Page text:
The app Makayama Flat Color Camera was released last month. This software is a new iPhone app to shoot flat color profiles to prevent over-exposure in highlights, create options for color correction, reduce blow-out in highlights, extend the dynamic range, and deliver better control over color tones and subtle details. The “Flat Color Camera” App is available for $5,49 in the App Store now. Let’s take a closer look at this new app.
While all the post-processing of the frames from the sensor usually takes place inside the iPhone – when using the Camera App – and the user can only alter the result within stringent limits of the consumer-grade H.264/HEVC coded footage from the iPhone, Makayama presents users with an attractive new solution.
Flat Color Camera – Profiles and Recording Options
Although an iPhone is an phone and not a “proper” cinema camera, the app now allows the user to record video in 5 flat color profiles: CINE, M-LOG1, M-LOG2, M-LOG3, and OFF. Curves of the varying Makayama proprietary M-LOG’s have not been available to me so far. The user is further able to select from HD or 4K resolution with each 24, 25, or 30 fps. The press release also points out that exposure, ISO, and also focus are automatically adjusted when recording with the app. Why the user is unable to set the focus point individually remains unclear to me as of this writing. It would most certainly be an advantage for a new version to control the focus manually.
Flat Color Camera – Comparison and Color Correction
As shown in the examples above, M-LOG within “Flat Color Camera” seems to give users a strongly flattened footage. This footage is supposed to be ready for grading in professional tools like Final Cut Pro X, Adobe Premiere, Avid Media Composer or Blackmagic Design DaVinci Resolve. Makayama claims that typical steps of grading (such as raising the contrast, manipulating the gamma curve, and increasing saturation) are possible due to the use of this logarithmic mode. The example above is supposed to demonstrate that the user can get back more color tones and especially a higher dynamic range than he would typically be able to capture with an iPhone and its internal software. I’ve been unable to confirm details and any specific numbers on the changes of latitude that this recording process would bring as an increase to the possibilities when recording in the standard video mode of an iPhone. On top of that, Makayama suggests that the user may choose LUTs like the Sony S-log2 or S-Log3 to correct the footage automatically.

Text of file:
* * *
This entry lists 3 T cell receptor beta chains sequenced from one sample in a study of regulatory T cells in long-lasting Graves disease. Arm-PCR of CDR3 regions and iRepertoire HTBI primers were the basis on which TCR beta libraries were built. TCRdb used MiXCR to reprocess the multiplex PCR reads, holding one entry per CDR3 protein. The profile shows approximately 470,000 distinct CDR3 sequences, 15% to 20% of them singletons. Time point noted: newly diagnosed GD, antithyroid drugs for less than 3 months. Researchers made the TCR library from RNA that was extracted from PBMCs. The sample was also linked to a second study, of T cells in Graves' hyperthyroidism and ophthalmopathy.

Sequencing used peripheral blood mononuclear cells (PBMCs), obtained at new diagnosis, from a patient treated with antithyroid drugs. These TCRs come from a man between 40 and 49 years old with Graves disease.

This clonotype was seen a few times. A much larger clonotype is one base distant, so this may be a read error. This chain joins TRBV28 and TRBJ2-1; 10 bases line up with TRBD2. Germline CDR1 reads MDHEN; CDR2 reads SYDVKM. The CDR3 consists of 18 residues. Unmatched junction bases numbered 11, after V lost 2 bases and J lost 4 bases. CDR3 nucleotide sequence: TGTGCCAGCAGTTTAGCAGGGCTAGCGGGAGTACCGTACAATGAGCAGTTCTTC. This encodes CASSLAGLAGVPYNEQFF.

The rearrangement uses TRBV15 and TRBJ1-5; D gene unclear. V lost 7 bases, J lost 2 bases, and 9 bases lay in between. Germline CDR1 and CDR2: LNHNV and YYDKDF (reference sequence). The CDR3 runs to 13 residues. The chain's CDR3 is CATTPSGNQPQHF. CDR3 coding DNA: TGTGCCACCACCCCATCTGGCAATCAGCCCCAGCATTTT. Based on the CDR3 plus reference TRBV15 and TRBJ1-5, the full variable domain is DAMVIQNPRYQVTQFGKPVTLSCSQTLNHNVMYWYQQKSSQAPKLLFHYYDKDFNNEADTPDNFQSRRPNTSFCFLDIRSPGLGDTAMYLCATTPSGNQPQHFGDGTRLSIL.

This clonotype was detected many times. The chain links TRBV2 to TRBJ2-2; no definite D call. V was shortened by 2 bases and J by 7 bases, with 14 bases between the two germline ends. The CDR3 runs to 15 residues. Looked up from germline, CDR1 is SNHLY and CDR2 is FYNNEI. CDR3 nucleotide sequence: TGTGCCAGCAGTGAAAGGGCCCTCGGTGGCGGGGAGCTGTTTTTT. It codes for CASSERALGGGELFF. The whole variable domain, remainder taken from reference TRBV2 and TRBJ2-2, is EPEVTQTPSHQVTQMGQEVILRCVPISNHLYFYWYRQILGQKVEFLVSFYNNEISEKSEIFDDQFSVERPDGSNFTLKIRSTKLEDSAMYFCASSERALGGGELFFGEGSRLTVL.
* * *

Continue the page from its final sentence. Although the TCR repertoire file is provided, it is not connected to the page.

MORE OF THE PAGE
Are you interested in trying out the Makayama Flat Color Camera App? Let us know what you think – we’ll happily put it through its paces too.